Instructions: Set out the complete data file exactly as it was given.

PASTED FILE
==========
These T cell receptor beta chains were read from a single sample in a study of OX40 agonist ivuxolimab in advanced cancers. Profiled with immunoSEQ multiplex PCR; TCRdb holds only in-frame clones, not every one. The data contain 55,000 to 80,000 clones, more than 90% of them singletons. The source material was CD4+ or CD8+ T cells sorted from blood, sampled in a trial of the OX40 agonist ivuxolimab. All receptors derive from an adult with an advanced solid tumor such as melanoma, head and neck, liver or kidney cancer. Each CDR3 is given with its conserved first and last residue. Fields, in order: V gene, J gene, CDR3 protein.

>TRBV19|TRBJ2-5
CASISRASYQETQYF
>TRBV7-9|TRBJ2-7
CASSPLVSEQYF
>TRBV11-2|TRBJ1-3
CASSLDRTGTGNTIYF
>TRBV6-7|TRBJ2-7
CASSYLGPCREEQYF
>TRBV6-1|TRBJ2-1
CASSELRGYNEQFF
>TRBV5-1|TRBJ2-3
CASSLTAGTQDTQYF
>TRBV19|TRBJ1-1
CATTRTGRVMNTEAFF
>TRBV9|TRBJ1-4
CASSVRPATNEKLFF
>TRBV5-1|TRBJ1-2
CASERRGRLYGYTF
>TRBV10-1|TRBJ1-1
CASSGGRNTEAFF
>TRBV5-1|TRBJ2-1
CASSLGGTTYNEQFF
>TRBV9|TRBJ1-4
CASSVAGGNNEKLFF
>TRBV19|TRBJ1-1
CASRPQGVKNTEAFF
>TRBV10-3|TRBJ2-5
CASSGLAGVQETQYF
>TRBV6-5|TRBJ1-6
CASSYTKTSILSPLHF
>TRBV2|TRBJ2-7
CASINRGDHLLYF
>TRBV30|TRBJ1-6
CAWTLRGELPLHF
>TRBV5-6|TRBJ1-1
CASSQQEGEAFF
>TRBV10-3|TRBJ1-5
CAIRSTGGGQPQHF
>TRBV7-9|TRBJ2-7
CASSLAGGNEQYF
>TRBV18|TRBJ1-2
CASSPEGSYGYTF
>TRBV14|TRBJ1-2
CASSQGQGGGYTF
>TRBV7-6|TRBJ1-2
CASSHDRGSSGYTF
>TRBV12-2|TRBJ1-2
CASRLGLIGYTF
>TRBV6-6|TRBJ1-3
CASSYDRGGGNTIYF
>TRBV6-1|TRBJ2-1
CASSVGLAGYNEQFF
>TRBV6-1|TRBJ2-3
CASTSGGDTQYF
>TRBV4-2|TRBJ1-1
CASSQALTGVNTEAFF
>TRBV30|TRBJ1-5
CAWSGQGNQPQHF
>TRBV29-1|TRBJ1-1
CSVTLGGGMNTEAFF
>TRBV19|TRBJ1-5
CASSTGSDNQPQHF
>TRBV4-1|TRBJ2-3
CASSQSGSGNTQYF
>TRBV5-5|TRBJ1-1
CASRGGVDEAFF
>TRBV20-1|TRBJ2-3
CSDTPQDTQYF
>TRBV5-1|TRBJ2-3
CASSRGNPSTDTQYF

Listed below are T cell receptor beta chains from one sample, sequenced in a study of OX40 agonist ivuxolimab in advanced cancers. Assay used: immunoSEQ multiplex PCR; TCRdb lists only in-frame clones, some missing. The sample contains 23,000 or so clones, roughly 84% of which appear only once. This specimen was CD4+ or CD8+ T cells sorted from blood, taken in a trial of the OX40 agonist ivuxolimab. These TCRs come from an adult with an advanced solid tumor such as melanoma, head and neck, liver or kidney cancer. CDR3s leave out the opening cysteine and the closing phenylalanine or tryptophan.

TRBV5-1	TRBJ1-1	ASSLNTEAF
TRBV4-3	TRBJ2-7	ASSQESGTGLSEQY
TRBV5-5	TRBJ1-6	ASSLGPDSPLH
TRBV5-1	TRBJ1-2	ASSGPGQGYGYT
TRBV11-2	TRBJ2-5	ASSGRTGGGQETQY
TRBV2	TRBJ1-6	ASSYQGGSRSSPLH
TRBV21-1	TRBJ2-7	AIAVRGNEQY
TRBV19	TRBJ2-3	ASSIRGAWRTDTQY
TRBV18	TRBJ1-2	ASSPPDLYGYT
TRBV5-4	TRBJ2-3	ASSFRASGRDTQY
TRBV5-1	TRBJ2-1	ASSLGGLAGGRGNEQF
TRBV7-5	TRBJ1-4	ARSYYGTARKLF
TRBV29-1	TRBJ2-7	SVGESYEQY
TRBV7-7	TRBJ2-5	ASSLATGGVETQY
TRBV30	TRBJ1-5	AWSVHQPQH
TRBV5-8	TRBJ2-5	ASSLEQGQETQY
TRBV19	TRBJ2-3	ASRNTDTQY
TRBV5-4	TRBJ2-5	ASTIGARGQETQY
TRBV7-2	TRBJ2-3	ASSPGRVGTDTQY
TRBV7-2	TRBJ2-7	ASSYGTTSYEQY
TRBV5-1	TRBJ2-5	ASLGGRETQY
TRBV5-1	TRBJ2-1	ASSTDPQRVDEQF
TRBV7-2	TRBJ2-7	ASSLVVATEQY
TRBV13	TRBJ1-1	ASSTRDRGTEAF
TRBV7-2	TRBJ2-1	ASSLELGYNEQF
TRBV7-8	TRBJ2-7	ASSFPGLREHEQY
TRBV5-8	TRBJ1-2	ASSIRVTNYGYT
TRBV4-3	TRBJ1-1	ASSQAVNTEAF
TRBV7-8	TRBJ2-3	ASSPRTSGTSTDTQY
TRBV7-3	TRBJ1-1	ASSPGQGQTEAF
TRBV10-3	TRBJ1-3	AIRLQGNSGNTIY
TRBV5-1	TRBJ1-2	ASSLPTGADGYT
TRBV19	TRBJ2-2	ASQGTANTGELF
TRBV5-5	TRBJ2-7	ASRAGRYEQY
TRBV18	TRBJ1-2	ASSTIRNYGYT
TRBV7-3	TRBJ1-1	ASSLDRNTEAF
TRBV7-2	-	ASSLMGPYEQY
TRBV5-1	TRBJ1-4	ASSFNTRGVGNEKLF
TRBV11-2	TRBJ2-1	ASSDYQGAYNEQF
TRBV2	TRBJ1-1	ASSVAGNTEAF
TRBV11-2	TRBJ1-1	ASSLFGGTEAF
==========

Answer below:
These T cell receptor beta chains were read from a single sample in a study of OX40 agonist ivuxolimab in advanced cancers. Profiled with immunoSEQ multiplex PCR; TCRdb holds only in-frame clones, not every one. The data contain 55,000 to 80,000 clones, more than 90% of them singletons. The source material was CD4+ or CD8+ T cells sorted from blood, sampled in a trial of the OX40 agonist ivuxolimab. All receptors derive from an adult with an advanced solid tumor such as melanoma, head and neck, liver or kidney cancer. Each CDR3 is given with its conserved first and last residue. Fields, in order: V gene, J gene, CDR3 protein.

>TRBV19|TRBJ2-5
CASISRASYQETQYF
>TRBV7-9|TRBJ2-7
CASSPLVSEQYF
>TRBV11-2|TRBJ1-3
CASSLDRTGTGNTIYF
>TRBV6-7|TRBJ2-7
CASSYLGPCREEQYF
>TRBV6-1|TRBJ2-1
CASSELRGYNEQFF
>TRBV5-1|TRBJ2-3
CASSLTAGTQDTQYF
>TRBV19|TRBJ1-1
CATTRTGRVMNTEAFF
>TRBV9|TRBJ1-4
CASSVRPATNEKLFF
>TRBV5-1|TRBJ1-2
CASERRGRLYGYTF
>TRBV10-1|TRBJ1-1
CASSGGRNTEAFF
>TRBV5-1|TRBJ2-1
CASSLGGTTYNEQFF
>TRBV9|TRBJ1-4
CASSVAGGNNEKLFF
>TRBV19|TRBJ1-1
CASRPQGVKNTEAFF
>TRBV10-3|TRBJ2-5
CASSGLAGVQETQYF
>TRBV6-5|TRBJ1-6
CASSYTKTSILSPLHF
>TRBV2|TRBJ2-7
CASINRGDHLLYF
>TRBV30|TRBJ1-6
CAWTLRGELPLHF
>TRBV5-6|TRBJ1-1
CASSQQEGEAFF
>TRBV10-3|TRBJ1-5
CAIRSTGGGQPQHF
>TRBV7-9|TRBJ2-7
CASSLAGGNEQYF
>TRBV18|TRBJ1-2
CASSPEGSYGYTF
>TRBV14|TRBJ1-2
CASSQGQGGGYTF
>TRBV7-6|TRBJ1-2
CASSHDRGSSGYTF
>TRBV12-2|TRBJ1-2
CASRLGLIGYTF
>TRBV6-6|TRBJ1-3
CASSYDRGGGNTIYF
>TRBV6-1|TRBJ2-1
CASSVGLAGYNEQFF
>TRBV6-1|TRBJ2-3
CASTSGGDTQYF
>TRBV4-2|TRBJ1-1
CASSQALTGVNTEAFF
>TRBV30|TRBJ1-5
CAWSGQGNQPQHF
>TRBV29-1|TRBJ1-1
CSVTLGGGMNTEAFF
>TRBV19|TRBJ1-5
CASSTGSDNQPQHF
>TRBV4-1|TRBJ2-3
CASSQSGSGNTQYF
>TRBV5-5|TRBJ1-1
CASRGGVDEAFF
>TRBV20-1|TRBJ2-3
CSDTPQDTQYF
>TRBV5-1|TRBJ2-3
CASSRGNPSTDTQYF

Listed below are T cell receptor beta chains from one sample, sequenced in a study of OX40 agonist ivuxolimab in advanced cancers. Assay used: immunoSEQ multiplex PCR; TCRdb lists only in-frame clones, some missing. The sample contains 23,000 or so clones, roughly 84% of which appear only once. This specimen was CD4+ or CD8+ T cells sorted from blood, taken in a trial of the OX40 agonist ivuxolimab. These TCRs come from an adult with an advanced solid tumor such as melanoma, head and neck, liver or kidney cancer. CDR3s leave out the opening cysteine and the closing phenylalanine or tryptophan.

TRBV5-1	TRBJ1-1	ASSLNTEAF
TRBV4-3	TRBJ2-7	ASSQESGTGLSEQY
TRBV5-5	TRBJ1-6	ASSLGPDSPLH
TRBV5-1	TRBJ1-2	ASSGPGQGYGYT
TRBV11-2	TRBJ2-5	ASSGRTGGGQETQY
TRBV2	TRBJ1-6	ASSYQGGSRSSPLH
TRBV21-1	TRBJ2-7	AIAVRGNEQY
TRBV19	TRBJ2-3	ASSIRGAWRTDTQY
TRBV18	TRBJ1-2	ASSPPDLYGYT
TRBV5-4	TRBJ2-3	ASSFRASGRDTQY
TRBV5-1	TRBJ2-1	ASSLGGLAGGRGNEQF
TRBV7-5	TRBJ1-4	ARSYYGTARKLF
TRBV29-1	TRBJ2-7	SVGESYEQY
TRBV7-7	TRBJ2-5	ASSLATGGVETQY
TRBV30	TRBJ1-5	AWSVHQPQH
TRBV5-8	TRBJ2-5	ASSLEQGQETQY
TRBV19	TRBJ2-3	ASRNTDTQY
TRBV5-4	TRBJ2-5	ASTIGARGQETQY
TRBV7-2	TRBJ2-3	ASSPGRVGTDTQY
TRBV7-2	TRBJ2-7	ASSYGTTSYEQY
TRBV5-1	TRBJ2-5	ASLGGRETQY
TRBV5-1	TRBJ2-1	ASSTDPQRVDEQF
TRBV7-2	TRBJ2-7	ASSLVVATEQY
TRBV13	TRBJ1-1	ASSTRDRGTEAF
TRBV7-2	TRBJ2-1	ASSLELGYNEQF
TRBV7-8	TRBJ2-7	ASSFPGLREHEQY
TRBV5-8	TRBJ1-2	ASSIRVTNYGYT
TRBV4-3	TRBJ1-1	ASSQAVNTEAF
TRBV7-8	TRBJ2-3	ASSPRTSGTSTDTQY
TRBV7-3	TRBJ1-1	ASSPGQGQTEAF
TRBV10-3	TRBJ1-3	AIRLQGNSGNTIY
TRBV5-1	TRBJ1-2	ASSLPTGADGYT
TRBV19	TRBJ2-2	ASQGTANTGELF
TRBV5-5	TRBJ2-7	ASRAGRYEQY
TRBV18	TRBJ1-2	ASSTIRNYGYT
TRBV7-3	TRBJ1-1	ASSLDRNTEAF
TRBV7-2	-	ASSLMGPYEQY
TRBV5-1	TRBJ1-4	ASSFNTRGVGNEKLF
TRBV11-2	TRBJ2-1	ASSDYQGAYNEQF
TRBV2	TRBJ1-1	ASSVAGNTEAF
TRBV11-2	TRBJ1-1	ASSLFGGTEAF